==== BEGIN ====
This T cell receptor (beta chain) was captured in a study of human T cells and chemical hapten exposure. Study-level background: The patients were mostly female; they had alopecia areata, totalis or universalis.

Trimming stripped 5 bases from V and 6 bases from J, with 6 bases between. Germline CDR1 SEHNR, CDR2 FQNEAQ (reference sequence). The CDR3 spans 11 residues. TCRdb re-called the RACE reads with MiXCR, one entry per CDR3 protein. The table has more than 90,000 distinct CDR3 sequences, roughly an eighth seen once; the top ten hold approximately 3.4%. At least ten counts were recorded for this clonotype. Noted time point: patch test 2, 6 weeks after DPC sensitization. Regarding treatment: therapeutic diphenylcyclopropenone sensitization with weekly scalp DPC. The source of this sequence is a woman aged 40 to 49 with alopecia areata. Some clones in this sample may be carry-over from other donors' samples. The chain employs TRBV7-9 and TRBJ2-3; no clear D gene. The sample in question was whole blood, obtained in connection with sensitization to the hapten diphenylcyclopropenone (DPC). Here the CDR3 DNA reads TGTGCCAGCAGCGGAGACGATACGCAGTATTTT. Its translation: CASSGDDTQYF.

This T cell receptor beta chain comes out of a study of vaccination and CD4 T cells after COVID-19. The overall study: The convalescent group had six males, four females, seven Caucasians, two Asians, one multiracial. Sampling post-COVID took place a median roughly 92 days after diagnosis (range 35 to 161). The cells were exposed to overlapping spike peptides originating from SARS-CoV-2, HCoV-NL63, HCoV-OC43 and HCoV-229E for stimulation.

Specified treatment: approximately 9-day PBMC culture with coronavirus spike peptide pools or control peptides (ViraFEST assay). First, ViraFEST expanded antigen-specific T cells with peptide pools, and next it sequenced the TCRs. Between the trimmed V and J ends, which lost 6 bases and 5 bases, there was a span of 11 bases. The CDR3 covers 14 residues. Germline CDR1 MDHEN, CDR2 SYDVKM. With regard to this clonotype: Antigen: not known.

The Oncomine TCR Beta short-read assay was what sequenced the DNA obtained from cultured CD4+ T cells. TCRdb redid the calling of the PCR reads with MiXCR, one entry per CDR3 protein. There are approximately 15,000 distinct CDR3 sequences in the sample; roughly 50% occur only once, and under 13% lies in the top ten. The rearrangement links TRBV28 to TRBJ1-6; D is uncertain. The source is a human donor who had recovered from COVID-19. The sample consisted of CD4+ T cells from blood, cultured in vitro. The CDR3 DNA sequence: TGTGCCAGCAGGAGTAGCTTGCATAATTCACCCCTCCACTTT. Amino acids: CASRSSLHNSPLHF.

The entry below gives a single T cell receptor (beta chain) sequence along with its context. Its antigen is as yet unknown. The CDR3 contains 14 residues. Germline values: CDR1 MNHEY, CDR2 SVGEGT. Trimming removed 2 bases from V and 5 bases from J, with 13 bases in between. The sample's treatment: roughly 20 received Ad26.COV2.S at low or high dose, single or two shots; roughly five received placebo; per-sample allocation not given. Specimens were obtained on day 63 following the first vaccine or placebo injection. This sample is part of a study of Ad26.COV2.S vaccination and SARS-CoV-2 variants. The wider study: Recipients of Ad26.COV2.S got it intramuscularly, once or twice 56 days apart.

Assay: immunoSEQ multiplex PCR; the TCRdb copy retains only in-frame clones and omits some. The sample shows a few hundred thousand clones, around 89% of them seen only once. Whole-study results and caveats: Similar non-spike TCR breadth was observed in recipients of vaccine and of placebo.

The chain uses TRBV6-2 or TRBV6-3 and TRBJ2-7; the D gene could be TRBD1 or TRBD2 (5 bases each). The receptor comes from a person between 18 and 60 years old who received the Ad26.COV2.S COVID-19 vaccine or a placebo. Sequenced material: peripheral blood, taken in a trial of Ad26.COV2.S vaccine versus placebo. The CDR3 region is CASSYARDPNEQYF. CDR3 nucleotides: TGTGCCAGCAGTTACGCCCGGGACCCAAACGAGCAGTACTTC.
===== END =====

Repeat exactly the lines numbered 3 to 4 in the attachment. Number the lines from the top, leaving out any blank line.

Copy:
This T cell receptor beta chain comes out of a study of vaccination and CD4 T cells after COVID-19. The overall study: The convalescent group had six males, four females, seven Caucasians, two Asians, one multiracial. Sampling post-COVID took place a median roughly 92 days after diagnosis (range 35 to 161). The cells were exposed to overlapping spike peptides originating from SARS-CoV-2, HCoV-NL63, HCoV-OC43 and HCoV-229E for stimulation.

Specified treatment: approximately 9-day PBMC culture with coronavirus spike peptide pools or control peptides (ViraFEST assay). First, ViraFEST expanded antigen-specific T cells with peptide pools, and next it sequenced the TCRs. Between the trimmed V and J ends, which lost 6 bases and 5 bases, there was a span of 11 bases. The CDR3 covers 14 residues. Germline CDR1 MDHEN, CDR2 SYDVKM. With regard to this clonotype: Antigen: not known.